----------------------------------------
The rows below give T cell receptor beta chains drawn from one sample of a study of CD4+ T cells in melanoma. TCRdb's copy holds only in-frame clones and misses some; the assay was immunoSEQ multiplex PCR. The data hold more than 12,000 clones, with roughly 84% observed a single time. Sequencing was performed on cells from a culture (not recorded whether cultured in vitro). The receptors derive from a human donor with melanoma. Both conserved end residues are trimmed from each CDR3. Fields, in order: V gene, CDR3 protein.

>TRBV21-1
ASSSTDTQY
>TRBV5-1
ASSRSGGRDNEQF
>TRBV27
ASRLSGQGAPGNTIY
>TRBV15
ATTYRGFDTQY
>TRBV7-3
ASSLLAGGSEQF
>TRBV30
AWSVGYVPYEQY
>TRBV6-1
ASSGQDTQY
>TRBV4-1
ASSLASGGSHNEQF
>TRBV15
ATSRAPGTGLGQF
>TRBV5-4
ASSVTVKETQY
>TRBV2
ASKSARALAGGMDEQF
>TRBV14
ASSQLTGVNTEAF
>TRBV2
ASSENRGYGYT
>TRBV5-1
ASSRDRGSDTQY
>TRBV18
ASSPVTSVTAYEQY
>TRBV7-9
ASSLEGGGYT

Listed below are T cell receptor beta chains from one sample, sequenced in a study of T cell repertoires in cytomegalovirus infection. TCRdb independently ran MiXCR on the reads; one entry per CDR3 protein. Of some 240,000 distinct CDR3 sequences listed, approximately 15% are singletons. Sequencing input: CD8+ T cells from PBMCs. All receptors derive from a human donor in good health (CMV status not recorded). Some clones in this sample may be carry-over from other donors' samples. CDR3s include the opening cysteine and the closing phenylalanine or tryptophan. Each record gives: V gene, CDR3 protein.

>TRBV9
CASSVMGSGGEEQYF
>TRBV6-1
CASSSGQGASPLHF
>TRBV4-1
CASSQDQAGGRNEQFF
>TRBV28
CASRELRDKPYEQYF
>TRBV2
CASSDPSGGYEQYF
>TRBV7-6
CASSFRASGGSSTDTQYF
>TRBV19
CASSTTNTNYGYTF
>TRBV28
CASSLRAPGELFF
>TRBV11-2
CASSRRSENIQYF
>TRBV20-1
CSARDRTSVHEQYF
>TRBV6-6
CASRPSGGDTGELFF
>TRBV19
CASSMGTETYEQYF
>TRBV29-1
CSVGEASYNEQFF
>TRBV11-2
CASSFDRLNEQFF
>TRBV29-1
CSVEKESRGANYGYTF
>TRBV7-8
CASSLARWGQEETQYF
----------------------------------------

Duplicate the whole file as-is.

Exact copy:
The rows below give T cell receptor beta chains drawn from one sample of a study of CD4+ T cells in melanoma. TCRdb's copy holds only in-frame clones and misses some; the assay was immunoSEQ multiplex PCR. The data hold more than 12,000 clones, with roughly 84% observed a single time. Sequencing was performed on cells from a culture (not recorded whether cultured in vitro). The receptors derive from a human donor with melanoma. Both conserved end residues are trimmed from each CDR3. Fields, in order: V gene, CDR3 protein.

>TRBV21-1
ASSSTDTQY
>TRBV5-1
ASSRSGGRDNEQF
>TRBV27
ASRLSGQGAPGNTIY
>TRBV15
ATTYRGFDTQY
>TRBV7-3
ASSLLAGGSEQF
>TRBV30
AWSVGYVPYEQY
>TRBV6-1
ASSGQDTQY
>TRBV4-1
ASSLASGGSHNEQF
>TRBV15
ATSRAPGTGLGQF
>TRBV5-4
ASSVTVKETQY
>TRBV2
ASKSARALAGGMDEQF
>TRBV14
ASSQLTGVNTEAF
>TRBV2
ASSENRGYGYT
>TRBV5-1
ASSRDRGSDTQY
>TRBV18
ASSPVTSVTAYEQY
>TRBV7-9
ASSLEGGGYT

Listed below are T cell receptor beta chains from one sample, sequenced in a study of T cell repertoires in cytomegalovirus infection. TCRdb independently ran MiXCR on the reads; one entry per CDR3 protein. Of some 240,000 distinct CDR3 sequences listed, approximately 15% are singletons. Sequencing input: CD8+ T cells from PBMCs. All receptors derive from a human donor in good health (CMV status not recorded). Some clones in this sample may be carry-over from other donors' samples. CDR3s include the opening cysteine and the closing phenylalanine or tryptophan. Each record gives: V gene, CDR3 protein.

>TRBV9
CASSVMGSGGEEQYF
>TRBV6-1
CASSSGQGASPLHF
>TRBV4-1
CASSQDQAGGRNEQFF
>TRBV28
CASRELRDKPYEQYF
>TRBV2
CASSDPSGGYEQYF
>TRBV7-6
CASSFRASGGSSTDTQYF
>TRBV19
CASSTTNTNYGYTF
>TRBV28
CASSLRAPGELFF
>TRBV11-2
CASSRRSENIQYF
>TRBV20-1
CSARDRTSVHEQYF
>TRBV6-6
CASRPSGGDTGELFF
>TRBV19
CASSMGTETYEQYF
>TRBV29-1
CSVGEASYNEQFF
>TRBV11-2
CASSFDRLNEQFF
>TRBV29-1
CSVEKESRGANYGYTF
>TRBV7-8
CASSLARWGQEETQYF